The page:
Ashcroft discusses McVeigh execution plan
OKLAHOMA CITY, Oklahoma (CNN) -- U.S. Attorney General John Ashcroft said Tuesday he would do what he could to accommodate the families of the victims of the Oklahoma City bombing when Timothy McVeigh is executed next month.
Ashcroft met with about 100 family members and bombing survivors to discuss the possibility of a closed-circuit television feed of the execution.
In a news conference prior to the meeting, Ashcroft said that since McVeigh will be the first person executed by the federal government since 1963, it is important to consider how that would impact future cases. He said he would talk to Bureau of Prison officials after meeting with the families and have a decision by the end of the week.
Ashcroft also toured the Oklahoma City Bombing Museum and said he was "once again shocked" by the bombing and that it was virtually impossible to understand the emotional impact of the bombing without visiting the site.
Referring to a tree that survived the April 19, 1995, blast, Ashcroft said, "It is entirely fitting that we stand under this survival tree. This tree scarred by disaster, which has yet found a way to persevere. The wounds will never completely heal yet it continues to grow."
He said the bombing is a reminder that "our freedoms are fragile and sacred" and must be safeguarded.
When asked if McVeigh would be allowed to give interviews, Ashcroft said he would be cautious about giving him a platform.
"Obviously, I am not interested in providing any additional tools to an individual who wants to disrepect this culture," he said. "I do not believe that we should in any way provide a basis for promoting the kind of destructive, offensive character of activity that this terrorist activity represents."
McVeigh is scheduled to die by lethal injection on May 16 at the federal prison in Terre Haute, Indiana.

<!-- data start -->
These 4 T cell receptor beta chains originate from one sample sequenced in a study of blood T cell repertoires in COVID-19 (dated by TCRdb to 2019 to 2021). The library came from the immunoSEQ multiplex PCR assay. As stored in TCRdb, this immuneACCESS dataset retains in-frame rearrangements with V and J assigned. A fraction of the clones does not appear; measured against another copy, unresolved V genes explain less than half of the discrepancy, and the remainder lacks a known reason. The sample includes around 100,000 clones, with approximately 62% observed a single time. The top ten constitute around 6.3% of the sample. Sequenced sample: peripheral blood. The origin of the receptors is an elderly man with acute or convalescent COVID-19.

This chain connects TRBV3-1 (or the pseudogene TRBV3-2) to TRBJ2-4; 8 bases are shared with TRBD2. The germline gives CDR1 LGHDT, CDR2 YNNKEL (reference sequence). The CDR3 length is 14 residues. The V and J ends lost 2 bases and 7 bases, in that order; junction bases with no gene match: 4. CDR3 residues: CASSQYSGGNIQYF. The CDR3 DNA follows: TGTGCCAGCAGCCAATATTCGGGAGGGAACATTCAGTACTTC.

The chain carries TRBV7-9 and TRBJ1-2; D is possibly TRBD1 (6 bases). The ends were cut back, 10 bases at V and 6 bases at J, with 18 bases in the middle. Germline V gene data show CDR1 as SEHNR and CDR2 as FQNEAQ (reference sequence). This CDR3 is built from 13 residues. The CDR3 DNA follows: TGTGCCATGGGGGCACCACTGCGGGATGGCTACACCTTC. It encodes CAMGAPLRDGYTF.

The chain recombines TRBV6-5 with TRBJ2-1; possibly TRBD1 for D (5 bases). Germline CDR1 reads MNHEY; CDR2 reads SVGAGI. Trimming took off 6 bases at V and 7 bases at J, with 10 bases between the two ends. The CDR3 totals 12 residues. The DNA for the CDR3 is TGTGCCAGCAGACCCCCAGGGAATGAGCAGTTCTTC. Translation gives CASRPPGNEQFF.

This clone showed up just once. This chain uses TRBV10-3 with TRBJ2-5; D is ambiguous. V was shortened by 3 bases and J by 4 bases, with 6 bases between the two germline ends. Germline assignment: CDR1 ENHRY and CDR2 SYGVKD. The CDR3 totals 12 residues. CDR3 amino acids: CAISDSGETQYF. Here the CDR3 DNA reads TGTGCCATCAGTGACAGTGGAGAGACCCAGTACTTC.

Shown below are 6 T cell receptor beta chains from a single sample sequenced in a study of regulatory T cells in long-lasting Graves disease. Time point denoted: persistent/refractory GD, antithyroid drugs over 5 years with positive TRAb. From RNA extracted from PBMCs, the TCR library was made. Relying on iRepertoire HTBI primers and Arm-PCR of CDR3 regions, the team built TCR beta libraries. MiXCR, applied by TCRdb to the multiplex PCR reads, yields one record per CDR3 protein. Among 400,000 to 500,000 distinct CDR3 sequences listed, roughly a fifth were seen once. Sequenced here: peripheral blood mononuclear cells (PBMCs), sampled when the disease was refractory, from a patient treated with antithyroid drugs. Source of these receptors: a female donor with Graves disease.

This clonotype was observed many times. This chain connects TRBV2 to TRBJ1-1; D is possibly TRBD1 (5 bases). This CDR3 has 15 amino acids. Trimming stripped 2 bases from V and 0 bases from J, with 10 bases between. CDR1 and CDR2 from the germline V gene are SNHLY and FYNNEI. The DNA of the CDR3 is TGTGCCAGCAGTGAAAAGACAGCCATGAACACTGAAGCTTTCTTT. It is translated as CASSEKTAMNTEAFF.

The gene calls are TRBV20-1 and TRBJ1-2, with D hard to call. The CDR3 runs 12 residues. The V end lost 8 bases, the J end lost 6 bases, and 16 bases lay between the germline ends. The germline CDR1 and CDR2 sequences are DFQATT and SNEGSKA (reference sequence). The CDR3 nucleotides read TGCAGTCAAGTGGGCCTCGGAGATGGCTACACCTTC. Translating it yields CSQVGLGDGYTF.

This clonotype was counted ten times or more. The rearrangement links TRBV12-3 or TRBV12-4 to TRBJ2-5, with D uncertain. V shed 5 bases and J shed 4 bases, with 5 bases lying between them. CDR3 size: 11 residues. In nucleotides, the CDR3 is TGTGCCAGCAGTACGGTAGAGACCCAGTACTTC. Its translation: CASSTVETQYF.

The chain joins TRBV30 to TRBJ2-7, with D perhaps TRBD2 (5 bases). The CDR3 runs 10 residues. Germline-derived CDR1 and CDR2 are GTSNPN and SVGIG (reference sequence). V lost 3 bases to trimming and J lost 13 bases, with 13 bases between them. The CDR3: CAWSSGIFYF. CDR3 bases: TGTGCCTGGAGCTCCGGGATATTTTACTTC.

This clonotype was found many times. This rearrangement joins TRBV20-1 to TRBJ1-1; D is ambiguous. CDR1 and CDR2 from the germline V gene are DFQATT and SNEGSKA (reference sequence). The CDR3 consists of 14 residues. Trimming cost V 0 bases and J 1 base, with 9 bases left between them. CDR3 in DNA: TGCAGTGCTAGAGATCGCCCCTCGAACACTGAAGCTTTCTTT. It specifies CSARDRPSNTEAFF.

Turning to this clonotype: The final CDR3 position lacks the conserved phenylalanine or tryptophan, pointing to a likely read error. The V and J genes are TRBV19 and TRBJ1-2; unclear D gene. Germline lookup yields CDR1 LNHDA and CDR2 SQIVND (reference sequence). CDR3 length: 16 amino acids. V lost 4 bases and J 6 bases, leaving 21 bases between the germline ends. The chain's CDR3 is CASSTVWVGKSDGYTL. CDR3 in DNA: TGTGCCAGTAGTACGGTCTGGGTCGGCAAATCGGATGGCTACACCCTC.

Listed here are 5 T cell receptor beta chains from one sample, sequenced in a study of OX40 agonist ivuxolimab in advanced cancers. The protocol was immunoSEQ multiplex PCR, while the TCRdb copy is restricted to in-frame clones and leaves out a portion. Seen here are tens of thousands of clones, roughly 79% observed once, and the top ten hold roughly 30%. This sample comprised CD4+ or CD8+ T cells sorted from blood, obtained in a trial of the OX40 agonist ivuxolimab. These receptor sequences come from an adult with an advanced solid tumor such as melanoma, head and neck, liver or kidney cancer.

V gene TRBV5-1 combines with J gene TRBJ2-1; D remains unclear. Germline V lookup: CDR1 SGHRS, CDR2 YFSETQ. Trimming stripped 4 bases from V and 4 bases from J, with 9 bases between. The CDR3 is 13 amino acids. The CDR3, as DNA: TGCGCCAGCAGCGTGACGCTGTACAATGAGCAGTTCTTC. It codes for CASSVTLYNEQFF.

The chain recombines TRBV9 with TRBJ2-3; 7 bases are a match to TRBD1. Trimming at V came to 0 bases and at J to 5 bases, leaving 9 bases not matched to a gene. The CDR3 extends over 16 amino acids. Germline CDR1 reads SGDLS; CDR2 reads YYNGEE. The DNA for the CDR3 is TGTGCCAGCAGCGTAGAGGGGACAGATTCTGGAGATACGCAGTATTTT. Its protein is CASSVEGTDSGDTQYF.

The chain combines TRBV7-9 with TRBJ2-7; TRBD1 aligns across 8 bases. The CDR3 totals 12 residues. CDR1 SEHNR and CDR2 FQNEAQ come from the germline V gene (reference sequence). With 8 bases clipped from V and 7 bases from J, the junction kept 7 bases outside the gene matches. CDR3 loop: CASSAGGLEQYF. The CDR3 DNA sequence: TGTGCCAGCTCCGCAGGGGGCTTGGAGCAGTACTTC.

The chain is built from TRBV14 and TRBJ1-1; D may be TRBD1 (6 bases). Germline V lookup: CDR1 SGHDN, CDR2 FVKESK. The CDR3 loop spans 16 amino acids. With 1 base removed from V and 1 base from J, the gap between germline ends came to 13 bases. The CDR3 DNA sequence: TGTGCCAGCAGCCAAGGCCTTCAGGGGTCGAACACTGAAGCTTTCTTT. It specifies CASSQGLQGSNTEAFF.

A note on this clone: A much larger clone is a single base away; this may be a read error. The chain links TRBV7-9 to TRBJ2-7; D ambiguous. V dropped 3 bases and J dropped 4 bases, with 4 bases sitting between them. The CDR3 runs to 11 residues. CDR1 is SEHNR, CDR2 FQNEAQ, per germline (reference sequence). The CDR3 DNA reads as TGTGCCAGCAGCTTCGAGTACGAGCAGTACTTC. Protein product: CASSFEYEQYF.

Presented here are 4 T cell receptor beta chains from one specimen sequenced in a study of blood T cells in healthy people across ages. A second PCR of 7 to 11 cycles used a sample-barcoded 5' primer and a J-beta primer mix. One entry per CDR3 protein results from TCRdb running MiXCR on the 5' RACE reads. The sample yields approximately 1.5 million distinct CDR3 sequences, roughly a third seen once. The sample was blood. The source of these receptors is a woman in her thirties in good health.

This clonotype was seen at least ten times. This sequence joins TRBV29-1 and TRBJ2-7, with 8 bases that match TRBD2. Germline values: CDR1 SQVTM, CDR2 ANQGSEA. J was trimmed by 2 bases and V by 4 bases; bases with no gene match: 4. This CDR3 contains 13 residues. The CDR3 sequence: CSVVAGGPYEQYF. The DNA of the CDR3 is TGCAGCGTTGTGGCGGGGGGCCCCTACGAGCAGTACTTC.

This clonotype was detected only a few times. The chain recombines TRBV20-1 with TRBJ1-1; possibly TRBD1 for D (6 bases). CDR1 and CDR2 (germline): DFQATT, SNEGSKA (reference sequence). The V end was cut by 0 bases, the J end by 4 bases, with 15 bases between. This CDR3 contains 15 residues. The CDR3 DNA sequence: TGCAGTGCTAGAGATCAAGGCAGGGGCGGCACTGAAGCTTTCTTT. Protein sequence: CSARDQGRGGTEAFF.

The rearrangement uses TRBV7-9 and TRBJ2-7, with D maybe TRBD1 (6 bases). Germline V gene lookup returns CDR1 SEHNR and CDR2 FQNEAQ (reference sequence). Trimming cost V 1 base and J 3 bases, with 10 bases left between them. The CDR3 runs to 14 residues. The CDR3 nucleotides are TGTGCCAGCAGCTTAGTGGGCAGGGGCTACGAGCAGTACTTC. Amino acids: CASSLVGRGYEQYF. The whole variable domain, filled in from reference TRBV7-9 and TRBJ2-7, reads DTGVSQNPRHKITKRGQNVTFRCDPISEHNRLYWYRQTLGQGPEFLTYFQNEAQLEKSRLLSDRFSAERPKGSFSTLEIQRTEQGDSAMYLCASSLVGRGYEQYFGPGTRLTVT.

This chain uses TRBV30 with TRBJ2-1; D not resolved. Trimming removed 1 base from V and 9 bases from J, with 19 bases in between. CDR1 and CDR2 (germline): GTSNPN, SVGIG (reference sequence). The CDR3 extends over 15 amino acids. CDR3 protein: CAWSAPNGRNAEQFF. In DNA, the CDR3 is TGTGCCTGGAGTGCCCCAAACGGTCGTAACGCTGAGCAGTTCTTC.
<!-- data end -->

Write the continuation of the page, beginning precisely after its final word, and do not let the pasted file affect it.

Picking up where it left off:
Dozens of family members have asked to witness the execution, but only eight will be allowed to watch from a room adjacent to the death chamber.
Paul Heath, one of the survivors of the blast, told CNN Tuesday he thought survivors and families of the victims should be allowed to see the execution.
Heath, who was inside the Alfred Murrah federal building when the bomb went off, said he thinks it is important for survivors and families of those who died in the blast "to be able to tell others in the future that they knew and were present at the time on the calendar and on the clock when this individual could never get out of prison, escape from prison, or hurt anybody else in their family or in anybody else's family."
Heath said, "I think it's only reasonable that we allow the 250 qualified viewers which are victims of the people who died and injured survivors to watch by closed-circuit television in similar fashion that we did during the trial so that we don't have to make that 13 hour trip to Terre Haute, Indiana."
He said some people will want to go to Indiana, but he thought that watching by closed circuit would be "far less victimizing for them."
Justice officials have expressed general satisfaction with the arrangements that allowed family members to watch McVeigh's trial in Denver at a remote location. More recently, relatives of the victims of the Pan Am 103 bombing were allowed to witness the trial, held in the Netherlands, behind closed doors in New York and Washington.
Ashcroft could announce the decision as early as Wednesday, along with the time of the execution and the procedures the Justice Department would follow if McVeigh has a last-minute change of heart and decides to resume his legal appeals.
CNN Justice Department producer Terry Frieden contributed to this report.
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